After spending so much time with drawing a lined piece of paper, my foundation class finally moved on to the final result, the chair project.
The goal was, using the skills you obtained through your previous drawing, you were to draw a still life of a chair with a stripe blanket covering it. We were given freedom on how to present the drawing within the piece and where we wanted to focus.
I decided drawing the whole chair would be a good way to test my abilities as I wanted to see if I could create the whole form accurately. However when it came to framing I took a slightly different approach as from the generic “center stage” many were giving it. I chose to place the chair in the bottom left corner and leave a lot of white space. My goal was to create a feeling of weight pushing down and at the chair as, I could tell that by the end of the project I would probably want to push the chair in a corner and squish it.
In terms of drawing it, I wanted to keep the light and dark values quite separate, at least in terms of the lines. I did not want there to be any confusion between where a line is and isn’t so I tried to avoid smudging at all costs. Plus, having a no smudging policy left my drawing with an interesting texture, that I believe compliments the texture on the real thing. Overall, my main focus past that in terms of value was how I present my atmospheric perspective. This value change proved to be much more difficult to create on a the chair such as this compared to the lined papers. Having to plan the value change over so many complex folds, bends and shapes was something that actually took a lot of time for me and was quite the challenge. By the end I am happy with the result and I think that I got the results I wanted.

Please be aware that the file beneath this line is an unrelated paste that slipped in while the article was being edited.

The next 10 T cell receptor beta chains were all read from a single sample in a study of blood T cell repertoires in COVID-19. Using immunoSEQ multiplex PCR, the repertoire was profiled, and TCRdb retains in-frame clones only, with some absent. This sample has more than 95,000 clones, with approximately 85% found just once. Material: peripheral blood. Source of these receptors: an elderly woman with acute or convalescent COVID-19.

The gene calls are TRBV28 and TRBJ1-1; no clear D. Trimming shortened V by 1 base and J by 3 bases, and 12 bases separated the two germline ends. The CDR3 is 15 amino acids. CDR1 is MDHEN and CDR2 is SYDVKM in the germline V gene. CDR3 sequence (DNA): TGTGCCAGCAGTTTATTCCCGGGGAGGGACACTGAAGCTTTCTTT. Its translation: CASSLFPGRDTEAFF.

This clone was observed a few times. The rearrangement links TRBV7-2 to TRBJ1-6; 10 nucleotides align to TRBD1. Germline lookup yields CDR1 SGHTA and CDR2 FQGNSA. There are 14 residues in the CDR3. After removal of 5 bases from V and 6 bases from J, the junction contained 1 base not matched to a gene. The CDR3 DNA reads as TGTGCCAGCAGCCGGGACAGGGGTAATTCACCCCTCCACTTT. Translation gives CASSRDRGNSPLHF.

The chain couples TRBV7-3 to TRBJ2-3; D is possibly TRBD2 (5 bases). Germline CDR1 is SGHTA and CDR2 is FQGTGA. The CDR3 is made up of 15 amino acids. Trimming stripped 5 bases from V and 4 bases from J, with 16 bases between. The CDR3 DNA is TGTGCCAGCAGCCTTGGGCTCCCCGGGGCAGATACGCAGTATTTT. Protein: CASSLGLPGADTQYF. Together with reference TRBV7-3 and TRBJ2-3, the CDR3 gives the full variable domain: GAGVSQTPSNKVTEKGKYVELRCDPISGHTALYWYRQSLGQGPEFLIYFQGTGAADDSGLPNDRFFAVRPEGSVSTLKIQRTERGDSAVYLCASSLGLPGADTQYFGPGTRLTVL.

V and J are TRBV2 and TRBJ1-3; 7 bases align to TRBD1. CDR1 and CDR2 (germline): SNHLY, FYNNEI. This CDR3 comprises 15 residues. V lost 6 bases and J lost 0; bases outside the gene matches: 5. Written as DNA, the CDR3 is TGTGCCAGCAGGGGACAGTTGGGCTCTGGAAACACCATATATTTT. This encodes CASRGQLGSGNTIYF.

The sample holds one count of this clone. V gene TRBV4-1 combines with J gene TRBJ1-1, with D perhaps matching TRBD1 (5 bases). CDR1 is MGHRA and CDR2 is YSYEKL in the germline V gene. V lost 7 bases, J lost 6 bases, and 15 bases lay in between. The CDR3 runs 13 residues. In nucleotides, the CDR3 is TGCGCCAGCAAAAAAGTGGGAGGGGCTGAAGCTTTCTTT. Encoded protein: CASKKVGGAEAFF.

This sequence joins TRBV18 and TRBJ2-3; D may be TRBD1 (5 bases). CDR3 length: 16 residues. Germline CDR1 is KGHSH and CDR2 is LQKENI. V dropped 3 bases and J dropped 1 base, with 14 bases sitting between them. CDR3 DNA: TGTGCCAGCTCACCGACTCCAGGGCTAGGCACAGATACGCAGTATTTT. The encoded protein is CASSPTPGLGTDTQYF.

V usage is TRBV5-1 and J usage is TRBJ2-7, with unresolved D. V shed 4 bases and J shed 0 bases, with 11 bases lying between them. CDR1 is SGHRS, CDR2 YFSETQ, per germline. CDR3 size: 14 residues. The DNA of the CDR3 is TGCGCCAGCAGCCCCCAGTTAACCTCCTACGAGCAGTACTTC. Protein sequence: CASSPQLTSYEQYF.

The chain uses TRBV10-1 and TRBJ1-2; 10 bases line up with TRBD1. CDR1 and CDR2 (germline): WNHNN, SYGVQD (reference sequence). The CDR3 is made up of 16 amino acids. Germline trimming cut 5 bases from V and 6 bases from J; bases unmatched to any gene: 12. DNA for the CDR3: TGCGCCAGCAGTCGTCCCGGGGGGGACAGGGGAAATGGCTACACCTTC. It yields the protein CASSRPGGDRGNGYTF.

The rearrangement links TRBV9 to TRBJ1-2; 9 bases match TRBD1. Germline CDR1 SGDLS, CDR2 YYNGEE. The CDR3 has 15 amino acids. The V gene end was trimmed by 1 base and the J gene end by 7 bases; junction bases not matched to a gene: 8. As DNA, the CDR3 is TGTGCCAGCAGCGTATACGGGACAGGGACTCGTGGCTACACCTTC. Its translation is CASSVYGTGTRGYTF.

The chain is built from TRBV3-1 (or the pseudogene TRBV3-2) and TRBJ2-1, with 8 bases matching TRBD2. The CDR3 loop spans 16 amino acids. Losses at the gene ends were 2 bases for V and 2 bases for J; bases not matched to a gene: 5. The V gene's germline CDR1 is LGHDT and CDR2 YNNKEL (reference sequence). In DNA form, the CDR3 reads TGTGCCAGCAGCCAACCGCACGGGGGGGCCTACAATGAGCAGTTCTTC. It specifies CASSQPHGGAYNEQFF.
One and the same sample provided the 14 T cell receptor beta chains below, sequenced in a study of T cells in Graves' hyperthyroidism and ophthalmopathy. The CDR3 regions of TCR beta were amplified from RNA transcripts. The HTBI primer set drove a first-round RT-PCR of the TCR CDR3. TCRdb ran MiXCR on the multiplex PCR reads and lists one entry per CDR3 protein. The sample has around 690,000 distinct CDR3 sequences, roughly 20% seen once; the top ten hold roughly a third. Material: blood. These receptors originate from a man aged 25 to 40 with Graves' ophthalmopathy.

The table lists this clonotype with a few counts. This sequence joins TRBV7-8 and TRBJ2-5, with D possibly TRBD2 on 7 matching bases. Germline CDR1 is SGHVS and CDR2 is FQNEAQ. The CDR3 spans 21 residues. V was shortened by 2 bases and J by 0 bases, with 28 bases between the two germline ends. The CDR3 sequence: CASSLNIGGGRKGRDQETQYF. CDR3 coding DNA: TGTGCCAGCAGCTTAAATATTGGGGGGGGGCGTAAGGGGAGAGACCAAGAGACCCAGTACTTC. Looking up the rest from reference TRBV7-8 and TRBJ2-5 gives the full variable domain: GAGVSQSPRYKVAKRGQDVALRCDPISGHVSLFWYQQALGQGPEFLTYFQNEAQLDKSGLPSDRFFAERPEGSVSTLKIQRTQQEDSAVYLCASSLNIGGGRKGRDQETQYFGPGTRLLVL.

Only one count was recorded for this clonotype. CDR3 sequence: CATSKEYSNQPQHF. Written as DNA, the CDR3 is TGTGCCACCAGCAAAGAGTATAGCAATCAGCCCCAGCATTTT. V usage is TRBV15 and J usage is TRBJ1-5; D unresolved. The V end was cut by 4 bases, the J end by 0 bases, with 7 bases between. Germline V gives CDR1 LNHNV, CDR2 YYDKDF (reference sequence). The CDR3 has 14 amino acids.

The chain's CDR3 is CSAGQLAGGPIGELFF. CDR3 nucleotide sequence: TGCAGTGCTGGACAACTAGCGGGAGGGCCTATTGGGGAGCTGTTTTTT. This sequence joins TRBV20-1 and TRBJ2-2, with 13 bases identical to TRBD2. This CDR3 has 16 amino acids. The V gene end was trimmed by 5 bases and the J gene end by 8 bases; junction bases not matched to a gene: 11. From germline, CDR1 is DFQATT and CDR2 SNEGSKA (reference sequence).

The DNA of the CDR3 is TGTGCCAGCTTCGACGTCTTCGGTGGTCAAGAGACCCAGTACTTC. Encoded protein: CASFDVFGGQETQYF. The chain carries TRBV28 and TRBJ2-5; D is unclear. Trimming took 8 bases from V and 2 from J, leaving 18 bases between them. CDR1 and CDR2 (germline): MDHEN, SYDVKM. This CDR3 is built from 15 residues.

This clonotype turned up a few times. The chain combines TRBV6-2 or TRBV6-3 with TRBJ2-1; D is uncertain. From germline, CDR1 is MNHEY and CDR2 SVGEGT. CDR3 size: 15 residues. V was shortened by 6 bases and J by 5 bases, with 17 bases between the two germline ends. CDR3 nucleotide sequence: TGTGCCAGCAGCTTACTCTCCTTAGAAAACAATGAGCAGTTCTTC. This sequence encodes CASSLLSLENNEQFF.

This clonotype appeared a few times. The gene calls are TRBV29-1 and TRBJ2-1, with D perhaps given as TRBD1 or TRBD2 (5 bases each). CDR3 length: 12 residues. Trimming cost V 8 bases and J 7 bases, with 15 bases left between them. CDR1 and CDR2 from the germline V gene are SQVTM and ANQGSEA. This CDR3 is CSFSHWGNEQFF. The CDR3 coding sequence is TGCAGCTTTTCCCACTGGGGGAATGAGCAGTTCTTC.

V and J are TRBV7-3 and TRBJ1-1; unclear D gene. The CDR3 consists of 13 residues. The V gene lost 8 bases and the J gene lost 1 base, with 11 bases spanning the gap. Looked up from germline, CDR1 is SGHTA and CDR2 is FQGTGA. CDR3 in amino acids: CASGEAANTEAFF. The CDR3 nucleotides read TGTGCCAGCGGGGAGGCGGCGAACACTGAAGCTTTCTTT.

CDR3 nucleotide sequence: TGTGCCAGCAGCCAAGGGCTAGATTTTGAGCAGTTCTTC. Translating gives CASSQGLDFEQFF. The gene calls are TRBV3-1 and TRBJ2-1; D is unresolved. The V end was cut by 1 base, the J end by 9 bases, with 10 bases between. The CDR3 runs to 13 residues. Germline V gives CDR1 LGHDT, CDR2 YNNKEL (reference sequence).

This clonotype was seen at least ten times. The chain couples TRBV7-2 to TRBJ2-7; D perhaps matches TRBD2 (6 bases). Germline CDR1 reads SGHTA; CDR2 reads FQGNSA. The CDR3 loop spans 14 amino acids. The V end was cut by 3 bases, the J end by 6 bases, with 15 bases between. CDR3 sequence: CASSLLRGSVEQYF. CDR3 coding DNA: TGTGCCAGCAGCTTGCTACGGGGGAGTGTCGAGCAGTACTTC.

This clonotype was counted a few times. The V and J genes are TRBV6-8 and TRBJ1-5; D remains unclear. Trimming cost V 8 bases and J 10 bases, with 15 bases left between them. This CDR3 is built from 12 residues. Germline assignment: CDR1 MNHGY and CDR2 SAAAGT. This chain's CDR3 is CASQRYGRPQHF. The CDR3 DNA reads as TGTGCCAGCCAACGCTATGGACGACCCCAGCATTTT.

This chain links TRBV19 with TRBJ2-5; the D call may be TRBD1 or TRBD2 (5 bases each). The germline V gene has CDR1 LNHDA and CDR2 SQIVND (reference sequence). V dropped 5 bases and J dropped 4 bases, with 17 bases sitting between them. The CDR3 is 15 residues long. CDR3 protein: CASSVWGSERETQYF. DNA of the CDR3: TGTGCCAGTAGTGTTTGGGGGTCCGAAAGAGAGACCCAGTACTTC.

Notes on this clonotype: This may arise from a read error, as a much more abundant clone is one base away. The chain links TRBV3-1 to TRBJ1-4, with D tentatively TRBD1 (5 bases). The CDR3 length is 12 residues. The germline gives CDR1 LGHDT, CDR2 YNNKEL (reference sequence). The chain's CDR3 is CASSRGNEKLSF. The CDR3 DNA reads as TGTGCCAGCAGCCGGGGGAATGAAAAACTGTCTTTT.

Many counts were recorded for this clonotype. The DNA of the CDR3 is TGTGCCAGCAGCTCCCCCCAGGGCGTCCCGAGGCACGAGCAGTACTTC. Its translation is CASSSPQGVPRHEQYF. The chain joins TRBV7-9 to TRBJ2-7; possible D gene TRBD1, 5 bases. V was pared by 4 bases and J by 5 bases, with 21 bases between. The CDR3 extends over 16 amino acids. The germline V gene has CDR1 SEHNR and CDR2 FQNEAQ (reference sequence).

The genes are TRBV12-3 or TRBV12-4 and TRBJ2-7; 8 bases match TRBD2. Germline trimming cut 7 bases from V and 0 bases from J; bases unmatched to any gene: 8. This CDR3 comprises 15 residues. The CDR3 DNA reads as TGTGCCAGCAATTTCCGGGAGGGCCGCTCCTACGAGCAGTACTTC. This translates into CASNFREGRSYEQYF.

This chair provided me with a lot of needed experience with atmospheric perspective that will definitely be helpful in the future, especially digitally. On a computer, drawing something will not automatically have depth in space if you just use all one color or value. However with my knowledge i gained on atmospheric perspective, I now understand how to apply that to a 2D image. This will give my digital works some much needed depth and space that will push them past their current standards (will really make them “pop” so to speak).
Despite how much I ended up hating the chair by the end, I have seen some clear growth in my abilities as an artist. For one, my ability to handle and work in charcoal has skyrocketed since the beginning of the semester. Before then, I barely could get it to make the shades and values I wanted on a page. Now I can show the form of an object, just by using slight changes in values made only possible through my increased control of the materials. Along with this my ability to demonstrate form though value change has greatly increased as well. I am exceedingly proud of the folds featured above in the first image. I feel as this project was just a great learning experience that was a challenge while still being within my skill range. Even though I am not very fond of the chair and will probably be having nightmares about it for the rest of my life (not really but I like to be dramatic), I am happy with all of the knowledge I gained from it and it is an experience I am happy to have been through.